Perhaps these are my pets, the birds that come to my feeders. Wild birds that give me comfort just by being there. The bird you see in the picture, above, is a winter bird in my area (the Blue Ridge Mountains of Virginia), a White-throated Sparrow, Zonotrichia albicollis. He has a sweet song that is easy to remember, using the mnemonic, “Poor Sam Peabody, Peabody, Peabody.”
I know that autumn will not last much longer, when I see these little birds, rustling around in the leaves on the forest floor. I have to look very closely to see them. Their feathers provide a great camouflage against the dry, brown, fallen leaves.
I must wait for the bears to retire for their winter slumber, before I put out the feeders for the cold months of the year. Otherwise I am likely to need to purchase a new feeder. Believe it or not, the bears do like bird seed too, and will carry a feeder off, or just totally destroy one with ease.
The bear, above, came out of his den, unannounced on January 17th, to cart off one of my feeders. He chose a new model that was designed to keep squirrels out. Needless to say, bird feeder designers don’t aim to keep bears out of the seeds. I suppose that would be an impossible task. If I know that bears are roaming, I don’t put out feeders.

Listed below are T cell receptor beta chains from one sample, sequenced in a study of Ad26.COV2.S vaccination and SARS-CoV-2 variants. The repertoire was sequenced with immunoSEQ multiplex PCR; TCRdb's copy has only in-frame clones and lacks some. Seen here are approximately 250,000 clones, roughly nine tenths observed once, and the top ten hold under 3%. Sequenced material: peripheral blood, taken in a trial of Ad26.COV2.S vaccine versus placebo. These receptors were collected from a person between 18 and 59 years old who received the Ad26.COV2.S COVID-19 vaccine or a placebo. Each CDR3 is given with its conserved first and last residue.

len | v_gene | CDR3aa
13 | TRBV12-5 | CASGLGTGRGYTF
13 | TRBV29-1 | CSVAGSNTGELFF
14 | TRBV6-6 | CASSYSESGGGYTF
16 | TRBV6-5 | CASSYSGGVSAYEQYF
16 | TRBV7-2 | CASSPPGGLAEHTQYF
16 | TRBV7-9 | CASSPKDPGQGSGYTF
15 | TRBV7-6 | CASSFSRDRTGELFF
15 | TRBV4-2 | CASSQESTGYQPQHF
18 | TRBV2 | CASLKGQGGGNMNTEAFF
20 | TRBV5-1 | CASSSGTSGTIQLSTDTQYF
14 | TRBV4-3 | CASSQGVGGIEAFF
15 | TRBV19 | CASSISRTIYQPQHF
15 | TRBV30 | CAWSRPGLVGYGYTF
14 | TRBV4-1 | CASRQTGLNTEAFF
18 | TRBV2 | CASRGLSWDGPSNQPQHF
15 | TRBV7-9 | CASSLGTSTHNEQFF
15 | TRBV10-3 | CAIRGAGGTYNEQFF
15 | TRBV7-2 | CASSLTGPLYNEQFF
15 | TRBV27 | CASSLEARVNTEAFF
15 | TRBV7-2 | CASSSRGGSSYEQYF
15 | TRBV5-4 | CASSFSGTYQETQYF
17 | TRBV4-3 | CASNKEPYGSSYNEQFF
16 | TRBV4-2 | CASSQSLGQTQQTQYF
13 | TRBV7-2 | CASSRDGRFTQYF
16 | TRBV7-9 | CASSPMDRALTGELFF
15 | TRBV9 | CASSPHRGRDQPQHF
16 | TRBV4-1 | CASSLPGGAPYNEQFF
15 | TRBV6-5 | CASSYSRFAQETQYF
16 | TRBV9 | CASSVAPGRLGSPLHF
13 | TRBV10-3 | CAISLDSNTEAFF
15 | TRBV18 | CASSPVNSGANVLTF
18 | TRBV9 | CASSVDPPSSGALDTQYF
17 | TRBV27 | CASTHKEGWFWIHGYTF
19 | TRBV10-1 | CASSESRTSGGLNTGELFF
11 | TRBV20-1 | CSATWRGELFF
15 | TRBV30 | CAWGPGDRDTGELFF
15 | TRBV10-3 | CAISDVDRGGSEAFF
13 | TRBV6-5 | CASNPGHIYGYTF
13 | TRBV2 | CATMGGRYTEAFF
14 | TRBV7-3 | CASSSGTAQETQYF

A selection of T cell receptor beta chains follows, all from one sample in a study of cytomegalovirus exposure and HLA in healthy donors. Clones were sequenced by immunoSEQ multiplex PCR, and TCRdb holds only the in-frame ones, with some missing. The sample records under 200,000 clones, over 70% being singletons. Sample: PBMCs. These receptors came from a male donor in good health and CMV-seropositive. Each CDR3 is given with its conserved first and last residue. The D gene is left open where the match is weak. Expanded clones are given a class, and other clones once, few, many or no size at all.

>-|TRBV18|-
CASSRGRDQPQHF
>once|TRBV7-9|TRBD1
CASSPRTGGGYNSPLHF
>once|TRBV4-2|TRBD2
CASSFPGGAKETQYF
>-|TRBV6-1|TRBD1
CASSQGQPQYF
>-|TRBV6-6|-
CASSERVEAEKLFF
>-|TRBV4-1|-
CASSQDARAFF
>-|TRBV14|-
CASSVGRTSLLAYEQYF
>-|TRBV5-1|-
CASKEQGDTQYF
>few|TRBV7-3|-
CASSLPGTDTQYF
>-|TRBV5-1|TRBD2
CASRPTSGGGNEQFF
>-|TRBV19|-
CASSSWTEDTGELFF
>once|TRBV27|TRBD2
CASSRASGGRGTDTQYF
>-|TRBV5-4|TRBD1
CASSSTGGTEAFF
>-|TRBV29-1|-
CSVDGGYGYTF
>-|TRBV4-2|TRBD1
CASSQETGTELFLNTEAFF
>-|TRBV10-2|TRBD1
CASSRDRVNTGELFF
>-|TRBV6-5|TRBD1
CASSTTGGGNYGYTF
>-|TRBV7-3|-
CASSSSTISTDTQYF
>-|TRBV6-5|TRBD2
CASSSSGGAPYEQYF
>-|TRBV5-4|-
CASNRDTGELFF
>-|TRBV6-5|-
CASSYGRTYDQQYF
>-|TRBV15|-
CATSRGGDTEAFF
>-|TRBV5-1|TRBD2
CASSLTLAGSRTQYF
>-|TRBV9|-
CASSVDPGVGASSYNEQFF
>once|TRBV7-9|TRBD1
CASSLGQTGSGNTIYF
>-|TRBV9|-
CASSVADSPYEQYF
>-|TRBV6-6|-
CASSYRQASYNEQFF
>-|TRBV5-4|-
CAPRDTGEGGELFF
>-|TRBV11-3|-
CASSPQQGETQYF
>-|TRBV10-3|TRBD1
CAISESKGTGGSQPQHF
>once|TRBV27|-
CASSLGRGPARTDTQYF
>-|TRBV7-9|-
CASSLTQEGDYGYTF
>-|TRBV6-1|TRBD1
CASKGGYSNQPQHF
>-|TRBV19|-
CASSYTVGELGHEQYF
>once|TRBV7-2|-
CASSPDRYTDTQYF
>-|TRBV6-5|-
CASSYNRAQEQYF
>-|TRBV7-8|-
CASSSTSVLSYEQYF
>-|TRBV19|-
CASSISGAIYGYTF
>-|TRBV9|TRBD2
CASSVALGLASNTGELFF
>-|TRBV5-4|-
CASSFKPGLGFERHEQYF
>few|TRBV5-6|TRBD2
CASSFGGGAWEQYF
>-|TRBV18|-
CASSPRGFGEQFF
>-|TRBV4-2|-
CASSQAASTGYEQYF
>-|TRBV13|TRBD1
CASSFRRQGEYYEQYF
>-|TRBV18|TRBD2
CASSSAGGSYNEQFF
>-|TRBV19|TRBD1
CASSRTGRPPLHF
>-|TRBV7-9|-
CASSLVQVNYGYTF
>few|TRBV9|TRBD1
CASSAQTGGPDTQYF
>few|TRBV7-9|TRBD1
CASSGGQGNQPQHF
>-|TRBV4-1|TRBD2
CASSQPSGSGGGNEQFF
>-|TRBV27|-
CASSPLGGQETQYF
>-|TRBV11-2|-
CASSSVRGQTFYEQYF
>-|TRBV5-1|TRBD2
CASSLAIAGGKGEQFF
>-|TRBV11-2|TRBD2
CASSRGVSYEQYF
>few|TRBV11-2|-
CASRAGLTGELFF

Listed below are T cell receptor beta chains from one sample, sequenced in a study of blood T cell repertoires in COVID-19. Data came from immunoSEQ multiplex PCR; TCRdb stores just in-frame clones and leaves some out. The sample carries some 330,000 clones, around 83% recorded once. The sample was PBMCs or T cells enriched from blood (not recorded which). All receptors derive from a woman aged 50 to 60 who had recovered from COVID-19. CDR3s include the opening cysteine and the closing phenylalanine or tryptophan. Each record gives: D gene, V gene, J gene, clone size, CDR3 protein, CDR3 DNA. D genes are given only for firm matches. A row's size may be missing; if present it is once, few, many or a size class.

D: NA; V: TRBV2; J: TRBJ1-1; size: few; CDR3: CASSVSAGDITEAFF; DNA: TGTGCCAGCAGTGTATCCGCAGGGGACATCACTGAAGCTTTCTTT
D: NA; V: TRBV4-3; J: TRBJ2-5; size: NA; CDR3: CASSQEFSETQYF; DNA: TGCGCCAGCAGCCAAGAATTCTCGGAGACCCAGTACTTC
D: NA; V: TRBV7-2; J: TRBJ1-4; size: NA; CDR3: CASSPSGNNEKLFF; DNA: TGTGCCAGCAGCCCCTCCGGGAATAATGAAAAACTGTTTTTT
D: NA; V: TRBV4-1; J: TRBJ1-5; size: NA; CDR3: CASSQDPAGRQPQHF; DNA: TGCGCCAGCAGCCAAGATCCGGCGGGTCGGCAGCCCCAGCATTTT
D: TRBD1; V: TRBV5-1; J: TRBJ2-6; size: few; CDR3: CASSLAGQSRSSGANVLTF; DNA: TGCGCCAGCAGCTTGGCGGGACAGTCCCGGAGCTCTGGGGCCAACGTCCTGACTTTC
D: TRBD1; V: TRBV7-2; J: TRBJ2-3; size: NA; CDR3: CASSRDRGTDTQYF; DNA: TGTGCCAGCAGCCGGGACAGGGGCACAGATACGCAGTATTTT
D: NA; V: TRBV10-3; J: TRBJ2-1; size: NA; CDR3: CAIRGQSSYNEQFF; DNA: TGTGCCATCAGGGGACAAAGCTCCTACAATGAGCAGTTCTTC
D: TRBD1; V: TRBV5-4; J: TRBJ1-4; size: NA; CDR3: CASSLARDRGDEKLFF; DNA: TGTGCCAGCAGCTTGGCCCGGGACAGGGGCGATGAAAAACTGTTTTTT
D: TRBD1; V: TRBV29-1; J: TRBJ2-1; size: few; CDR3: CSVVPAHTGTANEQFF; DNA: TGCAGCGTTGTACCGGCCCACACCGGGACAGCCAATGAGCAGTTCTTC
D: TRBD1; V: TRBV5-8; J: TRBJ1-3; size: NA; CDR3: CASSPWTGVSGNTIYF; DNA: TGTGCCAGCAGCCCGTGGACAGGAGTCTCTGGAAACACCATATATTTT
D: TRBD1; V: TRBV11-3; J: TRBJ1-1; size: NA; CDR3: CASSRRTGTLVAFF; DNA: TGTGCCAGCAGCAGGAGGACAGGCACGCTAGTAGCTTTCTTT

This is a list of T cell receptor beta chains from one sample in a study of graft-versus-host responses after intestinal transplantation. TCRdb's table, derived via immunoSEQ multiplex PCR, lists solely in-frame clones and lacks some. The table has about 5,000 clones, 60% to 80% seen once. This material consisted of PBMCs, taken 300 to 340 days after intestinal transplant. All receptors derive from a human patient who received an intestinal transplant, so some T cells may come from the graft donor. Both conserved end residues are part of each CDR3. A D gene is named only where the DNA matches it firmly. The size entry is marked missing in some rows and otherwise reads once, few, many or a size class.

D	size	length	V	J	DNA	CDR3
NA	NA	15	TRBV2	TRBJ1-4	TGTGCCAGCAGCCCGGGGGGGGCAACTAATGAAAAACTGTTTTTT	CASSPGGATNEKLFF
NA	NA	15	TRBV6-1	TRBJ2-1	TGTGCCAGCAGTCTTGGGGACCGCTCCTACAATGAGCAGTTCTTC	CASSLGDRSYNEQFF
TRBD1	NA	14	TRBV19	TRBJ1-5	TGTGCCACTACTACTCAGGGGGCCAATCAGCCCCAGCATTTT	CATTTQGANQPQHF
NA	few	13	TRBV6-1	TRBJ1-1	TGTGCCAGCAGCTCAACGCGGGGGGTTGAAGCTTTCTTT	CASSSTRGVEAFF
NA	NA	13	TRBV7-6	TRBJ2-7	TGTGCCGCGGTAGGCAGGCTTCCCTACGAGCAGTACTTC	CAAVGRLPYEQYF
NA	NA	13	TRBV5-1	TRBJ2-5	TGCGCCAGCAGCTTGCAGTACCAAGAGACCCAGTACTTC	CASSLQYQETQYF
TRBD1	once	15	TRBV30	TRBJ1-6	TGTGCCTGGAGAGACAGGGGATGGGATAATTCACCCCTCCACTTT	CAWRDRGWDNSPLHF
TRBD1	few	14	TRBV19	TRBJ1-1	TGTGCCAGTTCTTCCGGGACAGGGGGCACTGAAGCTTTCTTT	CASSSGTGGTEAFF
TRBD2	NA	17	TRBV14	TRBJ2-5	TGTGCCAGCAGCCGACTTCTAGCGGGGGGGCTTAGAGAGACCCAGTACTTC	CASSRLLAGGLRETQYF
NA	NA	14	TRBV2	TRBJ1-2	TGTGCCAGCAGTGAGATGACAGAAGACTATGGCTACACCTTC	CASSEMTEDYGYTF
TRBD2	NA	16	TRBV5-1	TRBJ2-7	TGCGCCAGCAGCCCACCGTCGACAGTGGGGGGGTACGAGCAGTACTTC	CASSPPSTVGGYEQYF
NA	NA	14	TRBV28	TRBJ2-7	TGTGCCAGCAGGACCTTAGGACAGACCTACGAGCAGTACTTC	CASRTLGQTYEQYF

I’m hoping Mr. Bear, is now back in his den. Hoping that the cold will keep him all snug and warm, and away from the bird feeders for while longer. Not only do I enjoy simply watching the birds and their antics, I depend on the feeders to bring them within easy shutter range, so that I can get pictures of my winter pets.
Another bird of winter, is the Dark-eyed Junco, Junco hyemalis. Most of them summer in the far north, some going into the Arctic. A few however, do stay in this general area year ’round. I have seen some summering in the Shenandoah National Park, which is just a short distance from my cabin. Here at my feeders though, it is only the migrating Dark-eyed Junco, that I see.
I speak of the wild birds as my pets. I don’t have any “all the time” pets living with me. A frequent visitor, though, is my son’s and daughter-in-law’s cat, Betelgeuse.
That’s Betelgeuse, in the picture above. She’s a rescue, Maine Coon cat. She is a predator. For her own safety and health, and for the sake of my wild pets, she is an indoor pet. I hope your cat is an indoor cat as well, for the sake of my wild pets.